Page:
A nanocomponent that is capable of learning: The Bielefeld memristor built into a chip here is 600 times thinner than a human hair. (Credit: Image courtesy of Universitaet Bielefeld)


Blueprint for an Artificial Brain: Scientists Experiment With Memristors That Imitate Natural Nerves

Feb. 26, 2013 — Scientists have long been dreaming about building a computer that would work like a brain. This is because a brain is far more energy-saving than a computer, it can learn by itself, and it doesn’t need any programming. Privatdozent [senior lecturer] Dr. Andy Thomas from Bielefeld University’s Faculty of Physics is experimenting with memristors — electronic microcomponents that imitate natural nerves. Thomas and his colleagues have demonstrated that they could do this a year ago. They constructed a memristor that is capable of learning. Andy Thomas is now using his memristors as key components in a blueprint for an artificial brain.

He will be presenting his results at the beginning of March in the print edition of the Journal of Physics published by the Institute of Physics in London.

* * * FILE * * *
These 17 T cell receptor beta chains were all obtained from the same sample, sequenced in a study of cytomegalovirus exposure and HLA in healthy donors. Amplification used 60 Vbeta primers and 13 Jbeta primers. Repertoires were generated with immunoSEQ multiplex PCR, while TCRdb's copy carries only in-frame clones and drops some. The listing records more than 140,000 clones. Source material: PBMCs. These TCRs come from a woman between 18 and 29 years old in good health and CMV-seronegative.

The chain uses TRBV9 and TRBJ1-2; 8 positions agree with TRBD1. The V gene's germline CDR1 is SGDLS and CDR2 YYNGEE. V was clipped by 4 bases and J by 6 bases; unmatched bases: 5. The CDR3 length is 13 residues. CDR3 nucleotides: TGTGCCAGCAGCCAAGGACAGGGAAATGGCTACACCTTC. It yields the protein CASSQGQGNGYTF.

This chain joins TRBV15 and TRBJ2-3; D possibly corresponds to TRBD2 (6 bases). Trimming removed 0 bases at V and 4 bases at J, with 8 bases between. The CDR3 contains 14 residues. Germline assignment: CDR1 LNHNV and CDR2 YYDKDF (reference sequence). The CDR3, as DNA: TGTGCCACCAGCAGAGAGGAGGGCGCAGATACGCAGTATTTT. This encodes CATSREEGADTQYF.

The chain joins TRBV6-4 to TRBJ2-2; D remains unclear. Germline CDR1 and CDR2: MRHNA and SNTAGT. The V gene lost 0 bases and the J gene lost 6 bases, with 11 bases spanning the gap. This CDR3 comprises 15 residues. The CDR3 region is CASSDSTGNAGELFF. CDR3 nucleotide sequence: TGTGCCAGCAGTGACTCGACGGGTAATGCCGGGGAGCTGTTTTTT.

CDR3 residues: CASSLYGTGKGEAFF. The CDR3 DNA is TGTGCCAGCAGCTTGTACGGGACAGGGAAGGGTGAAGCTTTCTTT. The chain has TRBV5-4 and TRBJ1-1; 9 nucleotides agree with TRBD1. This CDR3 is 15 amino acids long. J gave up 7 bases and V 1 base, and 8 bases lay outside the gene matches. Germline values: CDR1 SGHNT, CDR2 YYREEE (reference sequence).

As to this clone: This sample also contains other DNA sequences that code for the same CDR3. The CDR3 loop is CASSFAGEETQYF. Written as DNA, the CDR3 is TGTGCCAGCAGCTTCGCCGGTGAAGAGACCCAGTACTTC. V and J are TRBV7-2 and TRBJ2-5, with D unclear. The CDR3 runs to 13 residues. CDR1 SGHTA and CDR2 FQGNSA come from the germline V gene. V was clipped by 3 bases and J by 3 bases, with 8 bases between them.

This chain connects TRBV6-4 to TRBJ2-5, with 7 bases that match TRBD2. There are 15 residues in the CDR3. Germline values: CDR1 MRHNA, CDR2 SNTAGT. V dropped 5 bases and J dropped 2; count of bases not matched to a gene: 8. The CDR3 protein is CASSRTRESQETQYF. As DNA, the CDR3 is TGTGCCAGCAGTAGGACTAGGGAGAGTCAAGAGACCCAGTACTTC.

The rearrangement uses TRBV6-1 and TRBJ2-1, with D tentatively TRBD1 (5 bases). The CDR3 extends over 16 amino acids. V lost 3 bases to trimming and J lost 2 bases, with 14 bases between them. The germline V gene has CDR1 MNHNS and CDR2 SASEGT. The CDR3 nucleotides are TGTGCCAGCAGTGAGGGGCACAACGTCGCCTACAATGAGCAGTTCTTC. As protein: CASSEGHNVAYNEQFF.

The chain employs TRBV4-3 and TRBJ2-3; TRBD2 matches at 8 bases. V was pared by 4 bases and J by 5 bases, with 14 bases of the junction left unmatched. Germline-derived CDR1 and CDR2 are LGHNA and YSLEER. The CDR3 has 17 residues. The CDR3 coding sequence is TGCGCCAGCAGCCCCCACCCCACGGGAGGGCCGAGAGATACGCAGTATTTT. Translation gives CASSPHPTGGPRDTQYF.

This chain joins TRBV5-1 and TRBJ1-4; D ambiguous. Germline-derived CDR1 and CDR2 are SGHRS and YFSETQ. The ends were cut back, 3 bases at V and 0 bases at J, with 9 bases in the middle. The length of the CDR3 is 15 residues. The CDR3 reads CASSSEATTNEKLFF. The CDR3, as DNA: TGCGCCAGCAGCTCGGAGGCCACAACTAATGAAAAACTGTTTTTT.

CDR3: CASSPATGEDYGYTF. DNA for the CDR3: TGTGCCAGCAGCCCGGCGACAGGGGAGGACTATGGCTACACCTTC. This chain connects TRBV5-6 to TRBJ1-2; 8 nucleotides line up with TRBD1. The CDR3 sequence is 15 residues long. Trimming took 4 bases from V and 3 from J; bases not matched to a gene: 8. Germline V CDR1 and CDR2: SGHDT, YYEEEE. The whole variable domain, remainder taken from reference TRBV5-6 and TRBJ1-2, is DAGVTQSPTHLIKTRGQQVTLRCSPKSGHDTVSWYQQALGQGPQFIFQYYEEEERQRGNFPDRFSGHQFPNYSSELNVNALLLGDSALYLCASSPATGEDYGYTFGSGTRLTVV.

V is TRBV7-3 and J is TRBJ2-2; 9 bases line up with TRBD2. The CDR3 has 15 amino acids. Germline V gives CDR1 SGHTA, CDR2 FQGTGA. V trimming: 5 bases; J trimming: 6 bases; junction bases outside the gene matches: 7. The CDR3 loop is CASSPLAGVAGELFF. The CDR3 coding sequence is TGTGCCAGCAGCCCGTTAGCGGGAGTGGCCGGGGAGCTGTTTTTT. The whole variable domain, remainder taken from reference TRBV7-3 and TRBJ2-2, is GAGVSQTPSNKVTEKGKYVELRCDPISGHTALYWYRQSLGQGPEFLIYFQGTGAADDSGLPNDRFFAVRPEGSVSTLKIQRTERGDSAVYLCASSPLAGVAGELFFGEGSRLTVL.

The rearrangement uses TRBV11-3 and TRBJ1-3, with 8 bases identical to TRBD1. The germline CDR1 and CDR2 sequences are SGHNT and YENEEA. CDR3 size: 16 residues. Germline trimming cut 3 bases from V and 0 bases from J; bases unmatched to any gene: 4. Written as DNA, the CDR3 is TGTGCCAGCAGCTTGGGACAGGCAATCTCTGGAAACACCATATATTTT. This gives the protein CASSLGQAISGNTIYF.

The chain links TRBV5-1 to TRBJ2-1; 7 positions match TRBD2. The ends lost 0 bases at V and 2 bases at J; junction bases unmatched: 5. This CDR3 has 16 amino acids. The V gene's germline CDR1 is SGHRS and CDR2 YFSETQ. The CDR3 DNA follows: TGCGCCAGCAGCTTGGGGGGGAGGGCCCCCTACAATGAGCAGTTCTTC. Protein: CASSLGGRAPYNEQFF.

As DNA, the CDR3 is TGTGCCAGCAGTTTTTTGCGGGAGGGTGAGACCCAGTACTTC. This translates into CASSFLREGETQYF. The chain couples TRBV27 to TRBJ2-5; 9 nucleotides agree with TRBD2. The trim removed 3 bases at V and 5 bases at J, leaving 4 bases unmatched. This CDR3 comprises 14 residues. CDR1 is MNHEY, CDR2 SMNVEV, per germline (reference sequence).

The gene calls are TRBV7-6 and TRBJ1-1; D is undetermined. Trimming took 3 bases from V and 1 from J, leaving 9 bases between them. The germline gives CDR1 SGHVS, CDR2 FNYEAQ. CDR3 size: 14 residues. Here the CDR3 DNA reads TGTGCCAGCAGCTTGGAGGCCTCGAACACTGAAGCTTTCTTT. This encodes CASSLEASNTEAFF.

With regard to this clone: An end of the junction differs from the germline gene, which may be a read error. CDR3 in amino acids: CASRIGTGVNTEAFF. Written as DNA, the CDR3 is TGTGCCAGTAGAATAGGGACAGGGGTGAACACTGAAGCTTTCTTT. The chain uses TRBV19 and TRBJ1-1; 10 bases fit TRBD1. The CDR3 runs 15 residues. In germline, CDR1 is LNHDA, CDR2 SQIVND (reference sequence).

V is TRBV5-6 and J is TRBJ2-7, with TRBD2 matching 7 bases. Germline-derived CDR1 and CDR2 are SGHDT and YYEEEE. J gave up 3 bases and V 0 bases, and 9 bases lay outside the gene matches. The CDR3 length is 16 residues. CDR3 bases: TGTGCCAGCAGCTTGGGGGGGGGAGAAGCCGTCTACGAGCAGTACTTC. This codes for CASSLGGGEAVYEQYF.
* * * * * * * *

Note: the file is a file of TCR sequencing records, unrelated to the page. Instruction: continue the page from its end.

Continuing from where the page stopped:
Memristors are made of fine nanolayers and can be used to connect electric circuits. For several years now, the memristor has been considered to be the electronic equivalent of the synapse. Synapses are, so to speak, the bridges across which nerve cells (neurons) contact each other. Their connections increase in strength the more often they are used. Usually, one nerve cell is connected to other nerve cells across thousands of synapses.

Like synapses, memristors learn from earlier impulses. In their case, these are electrical impulses that (as yet) do not come from nerve cells but from the electric circuits to which they are connected. The amount of current a memristor allows to pass depends on how strong the current was that flowed through it in the past and how long it was exposed to it.

Read more: Blueprint for an artificial brain: Scientists experiment with memristors that imitate natural nerves — Science Daily.

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